Analyse the job description before the interview
Some parts of your education and professional experience are more relevant for the job you are applying for than others. It is therefore important to highlight certain parts of your education and professional experience which match the job description when preparing for the interview. Non-highlighted parts require less attention.
For example, you studied computer science for three years at university and worked as a trainee in sales for a year after graduating. You then spent two years as a sales employee before moving to a new company as a key account manager. Now you’re applying for a position as a sales manager. In this case, you should allow for more time to talk about your experience as a key account manager. However, this doesn’t mean you should ignore the other aspects of your career.
Parts of your CV you should only touch on
You should still briefly mention any professional experience that is not, or only very slightly relevant for the position you are applying for (e.g. time spent as a trainee in the above example). Completely ignoring these sections of your career could give the wrong impression that you are trying to hide something. You should therefore briefly touch on these positions and explain how you ended up there. Something like:
‘After successfully completing my computer science degree, I didn’t really know which direction to go in. That is why I focused on jobs that would allow me to gather a wide range of experience and gain transferable skills when I was searching for positions on job sites. I also wanted to work with people. After many unsuccessful searches across lots of different job portals, I was sent a job offer by a recruitment consultant for a trainee position in sales for one of their customers – it seemed like a sensible entry position and it all started from there.’
Professional experience that you should highlight
If you would like to highlight a part of your CV when presenting yourself in the interview, outline the position and areas of responsibility that match the position you are applying for. In the above-mentioned example, this would be the experience as a key account manager. You don’t have to talk about every minute detail of your skills and successes – there will be plenty of time for that during the rest of the interview, especially if you have to answer any competency-based questions. It’s also highly likely that the company has access to your application folder containing all of the information they need. You should therefore only use this self-presentation portion of the interview to explain how you came to the position, your duties there that are relevant to the job description and why you decided to move on.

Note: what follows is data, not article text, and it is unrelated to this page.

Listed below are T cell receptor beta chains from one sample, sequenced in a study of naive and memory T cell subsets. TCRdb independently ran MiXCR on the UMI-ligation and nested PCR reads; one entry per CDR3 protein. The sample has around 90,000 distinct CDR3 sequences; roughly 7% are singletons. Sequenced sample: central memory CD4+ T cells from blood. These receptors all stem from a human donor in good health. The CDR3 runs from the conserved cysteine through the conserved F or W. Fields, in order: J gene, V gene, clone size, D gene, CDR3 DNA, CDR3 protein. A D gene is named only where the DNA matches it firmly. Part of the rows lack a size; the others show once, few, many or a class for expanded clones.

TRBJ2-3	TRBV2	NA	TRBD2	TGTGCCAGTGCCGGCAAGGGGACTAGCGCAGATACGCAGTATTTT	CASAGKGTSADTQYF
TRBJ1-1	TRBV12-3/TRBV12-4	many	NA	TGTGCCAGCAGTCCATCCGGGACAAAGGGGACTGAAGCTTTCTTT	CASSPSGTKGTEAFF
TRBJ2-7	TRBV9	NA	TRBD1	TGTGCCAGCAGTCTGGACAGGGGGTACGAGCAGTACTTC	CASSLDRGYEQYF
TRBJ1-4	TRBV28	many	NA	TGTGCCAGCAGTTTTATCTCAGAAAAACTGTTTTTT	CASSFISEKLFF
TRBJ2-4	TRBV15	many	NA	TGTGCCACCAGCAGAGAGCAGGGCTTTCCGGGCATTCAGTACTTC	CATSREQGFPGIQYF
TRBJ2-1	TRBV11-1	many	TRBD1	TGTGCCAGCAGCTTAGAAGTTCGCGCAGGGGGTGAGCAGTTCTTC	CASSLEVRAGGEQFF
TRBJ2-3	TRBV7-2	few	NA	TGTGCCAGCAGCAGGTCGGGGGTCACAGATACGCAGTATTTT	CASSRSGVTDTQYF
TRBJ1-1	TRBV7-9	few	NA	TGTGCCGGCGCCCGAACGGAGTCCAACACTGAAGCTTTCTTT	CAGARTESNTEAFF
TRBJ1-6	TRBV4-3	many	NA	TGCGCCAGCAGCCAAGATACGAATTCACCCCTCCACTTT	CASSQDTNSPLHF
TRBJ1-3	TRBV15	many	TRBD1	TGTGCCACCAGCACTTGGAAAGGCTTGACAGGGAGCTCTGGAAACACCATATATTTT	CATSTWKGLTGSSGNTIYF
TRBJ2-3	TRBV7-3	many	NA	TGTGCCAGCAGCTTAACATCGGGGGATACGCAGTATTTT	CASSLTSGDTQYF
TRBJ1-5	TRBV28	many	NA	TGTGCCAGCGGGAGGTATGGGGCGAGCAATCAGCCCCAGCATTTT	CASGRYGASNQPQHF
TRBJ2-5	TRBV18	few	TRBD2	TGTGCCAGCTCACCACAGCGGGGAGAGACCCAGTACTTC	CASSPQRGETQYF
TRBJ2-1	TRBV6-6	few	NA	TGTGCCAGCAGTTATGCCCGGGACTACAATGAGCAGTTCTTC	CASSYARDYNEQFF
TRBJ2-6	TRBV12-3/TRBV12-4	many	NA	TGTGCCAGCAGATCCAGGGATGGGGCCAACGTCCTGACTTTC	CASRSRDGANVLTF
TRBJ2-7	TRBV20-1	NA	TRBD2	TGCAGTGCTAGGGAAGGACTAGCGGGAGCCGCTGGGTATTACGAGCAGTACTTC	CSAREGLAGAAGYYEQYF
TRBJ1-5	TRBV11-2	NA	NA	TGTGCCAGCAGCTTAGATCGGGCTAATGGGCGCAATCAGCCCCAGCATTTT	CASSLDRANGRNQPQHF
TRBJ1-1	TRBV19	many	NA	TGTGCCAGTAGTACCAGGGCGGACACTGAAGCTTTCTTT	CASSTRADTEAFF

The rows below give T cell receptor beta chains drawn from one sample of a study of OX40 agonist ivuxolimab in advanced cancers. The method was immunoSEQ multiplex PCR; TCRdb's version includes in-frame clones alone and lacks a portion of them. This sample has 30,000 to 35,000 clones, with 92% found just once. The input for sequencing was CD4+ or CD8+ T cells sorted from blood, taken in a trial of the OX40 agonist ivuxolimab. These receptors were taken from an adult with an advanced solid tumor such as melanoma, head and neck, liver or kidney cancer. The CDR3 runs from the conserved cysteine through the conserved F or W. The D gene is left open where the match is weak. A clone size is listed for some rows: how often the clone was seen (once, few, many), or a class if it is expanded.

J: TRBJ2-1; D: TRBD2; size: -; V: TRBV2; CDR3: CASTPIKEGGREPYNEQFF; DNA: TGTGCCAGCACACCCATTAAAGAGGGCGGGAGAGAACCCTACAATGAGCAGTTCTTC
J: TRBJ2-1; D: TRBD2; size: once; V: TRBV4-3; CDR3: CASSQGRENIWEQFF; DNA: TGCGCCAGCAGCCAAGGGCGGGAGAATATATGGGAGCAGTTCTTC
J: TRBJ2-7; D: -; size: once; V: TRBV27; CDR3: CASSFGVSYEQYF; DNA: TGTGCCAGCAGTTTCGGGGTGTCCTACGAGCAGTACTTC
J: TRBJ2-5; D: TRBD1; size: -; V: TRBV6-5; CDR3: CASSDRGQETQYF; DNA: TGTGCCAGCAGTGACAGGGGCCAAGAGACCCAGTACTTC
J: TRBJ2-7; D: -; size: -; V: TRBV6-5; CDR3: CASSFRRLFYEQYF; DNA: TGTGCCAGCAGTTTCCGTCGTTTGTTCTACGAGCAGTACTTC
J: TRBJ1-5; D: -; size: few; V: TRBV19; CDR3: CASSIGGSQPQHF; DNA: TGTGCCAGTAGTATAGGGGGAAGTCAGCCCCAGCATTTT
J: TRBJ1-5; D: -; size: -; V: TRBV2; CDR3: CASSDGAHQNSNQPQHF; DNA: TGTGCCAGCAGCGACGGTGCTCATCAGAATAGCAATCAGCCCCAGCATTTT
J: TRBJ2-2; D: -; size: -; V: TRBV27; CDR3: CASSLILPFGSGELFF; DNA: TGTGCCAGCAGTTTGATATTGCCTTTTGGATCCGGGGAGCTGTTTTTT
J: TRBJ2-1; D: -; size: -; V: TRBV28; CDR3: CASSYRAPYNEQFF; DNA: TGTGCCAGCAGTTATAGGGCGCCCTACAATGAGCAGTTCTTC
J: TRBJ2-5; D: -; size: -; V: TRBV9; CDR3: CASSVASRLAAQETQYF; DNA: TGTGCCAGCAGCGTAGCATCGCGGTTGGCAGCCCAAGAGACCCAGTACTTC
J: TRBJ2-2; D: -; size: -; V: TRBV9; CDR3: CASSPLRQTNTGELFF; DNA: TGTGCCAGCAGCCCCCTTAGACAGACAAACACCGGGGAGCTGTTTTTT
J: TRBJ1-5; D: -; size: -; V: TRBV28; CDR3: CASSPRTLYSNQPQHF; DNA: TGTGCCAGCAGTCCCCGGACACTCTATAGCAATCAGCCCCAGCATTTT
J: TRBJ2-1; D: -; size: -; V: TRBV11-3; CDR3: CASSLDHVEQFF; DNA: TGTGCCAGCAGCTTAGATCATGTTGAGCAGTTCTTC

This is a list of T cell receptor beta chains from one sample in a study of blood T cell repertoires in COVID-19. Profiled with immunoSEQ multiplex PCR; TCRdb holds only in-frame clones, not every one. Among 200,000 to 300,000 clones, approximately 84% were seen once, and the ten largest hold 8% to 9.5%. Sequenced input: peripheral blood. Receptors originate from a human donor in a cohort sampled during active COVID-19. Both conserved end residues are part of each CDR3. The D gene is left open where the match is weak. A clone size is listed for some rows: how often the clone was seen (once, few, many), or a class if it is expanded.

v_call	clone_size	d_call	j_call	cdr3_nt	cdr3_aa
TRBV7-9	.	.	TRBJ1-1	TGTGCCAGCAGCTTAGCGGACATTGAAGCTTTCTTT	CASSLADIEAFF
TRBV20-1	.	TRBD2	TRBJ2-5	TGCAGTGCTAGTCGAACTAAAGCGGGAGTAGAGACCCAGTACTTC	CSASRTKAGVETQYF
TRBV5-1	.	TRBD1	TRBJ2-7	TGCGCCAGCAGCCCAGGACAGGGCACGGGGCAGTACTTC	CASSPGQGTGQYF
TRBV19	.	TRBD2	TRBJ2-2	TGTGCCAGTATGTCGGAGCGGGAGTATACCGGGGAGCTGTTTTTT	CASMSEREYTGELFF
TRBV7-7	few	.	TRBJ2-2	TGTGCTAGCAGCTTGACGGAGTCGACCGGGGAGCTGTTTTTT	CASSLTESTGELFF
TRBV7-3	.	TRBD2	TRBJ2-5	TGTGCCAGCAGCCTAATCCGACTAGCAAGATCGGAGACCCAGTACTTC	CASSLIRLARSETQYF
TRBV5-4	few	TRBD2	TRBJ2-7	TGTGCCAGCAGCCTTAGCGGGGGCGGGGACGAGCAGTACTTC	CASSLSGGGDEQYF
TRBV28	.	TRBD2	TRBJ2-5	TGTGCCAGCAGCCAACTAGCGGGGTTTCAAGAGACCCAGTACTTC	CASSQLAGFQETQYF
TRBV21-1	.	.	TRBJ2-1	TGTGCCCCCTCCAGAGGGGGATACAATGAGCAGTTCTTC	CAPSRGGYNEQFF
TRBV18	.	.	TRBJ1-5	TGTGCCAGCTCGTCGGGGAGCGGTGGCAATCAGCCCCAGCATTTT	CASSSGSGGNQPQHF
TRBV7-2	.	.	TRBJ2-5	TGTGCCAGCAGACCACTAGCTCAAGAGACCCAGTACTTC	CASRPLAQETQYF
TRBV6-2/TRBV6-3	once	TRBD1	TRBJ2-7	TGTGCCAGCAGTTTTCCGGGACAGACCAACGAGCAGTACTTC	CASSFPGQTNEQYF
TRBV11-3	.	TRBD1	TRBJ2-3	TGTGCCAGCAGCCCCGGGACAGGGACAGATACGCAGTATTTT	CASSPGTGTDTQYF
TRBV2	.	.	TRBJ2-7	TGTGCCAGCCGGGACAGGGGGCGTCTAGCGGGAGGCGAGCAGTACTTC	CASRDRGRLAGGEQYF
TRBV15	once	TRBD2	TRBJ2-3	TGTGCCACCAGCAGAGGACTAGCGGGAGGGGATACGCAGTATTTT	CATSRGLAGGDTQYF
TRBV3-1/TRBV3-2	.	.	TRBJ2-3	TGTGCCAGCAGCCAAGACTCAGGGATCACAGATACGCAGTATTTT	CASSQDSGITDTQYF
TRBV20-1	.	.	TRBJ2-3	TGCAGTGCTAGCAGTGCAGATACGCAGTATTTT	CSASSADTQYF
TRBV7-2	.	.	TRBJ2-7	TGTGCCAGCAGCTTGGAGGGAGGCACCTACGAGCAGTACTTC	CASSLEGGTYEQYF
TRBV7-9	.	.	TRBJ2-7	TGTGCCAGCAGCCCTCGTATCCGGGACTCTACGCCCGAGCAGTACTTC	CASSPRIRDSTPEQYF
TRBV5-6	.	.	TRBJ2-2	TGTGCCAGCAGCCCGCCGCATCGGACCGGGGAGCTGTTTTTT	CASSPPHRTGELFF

Explain any gaps in your CV
Make sure to explain any gaps in your CV as part of your interview preparation. Again, you don’t need to go into detail here, but if you have a gap in employment of three months of longer in your CV, you should at least explain what you did during this time. Breaks in your career are OK as long as you can explain to your interviewer what you did during this time (e.g. studying, family obligations or travel). You could explain these gaps in your CV using storytelling as follows:
‘Between my jobs at X and Y I went travelling to expand my cultural horizons and become more independent. I spent three months backpacking in south-east Asia.’
The interview often falls flat on just one bad answer
The fact that the question about your CV is actually always asked during interviews does not mean that it is always answered in a particularly good way. Quite the opposite: since many people think that this question is one of the easiest to answer (‘I know my own work history, I was there after all!’), it is often overlooked in preparation for the interview. However, it is incredibly important to do your homework – plan what you would like to highlight when presenting yourself in the interview and how you would like to illustrate this. Adapt your style and focus to the company and position you are applying for in order to impress during the interview.
Your answers to these standard questions can make or break the start of your self-presentation. If you fall at this first hurdle, you can quickly cancel out any positive impression that you made by sending a well-written application. Thinking about how to tell your story and the parts you wish to showcase in advance will help you to give your interviewer a concise, coherent overview of your personal and professional background and lay a solid foundation for the rest of the interview.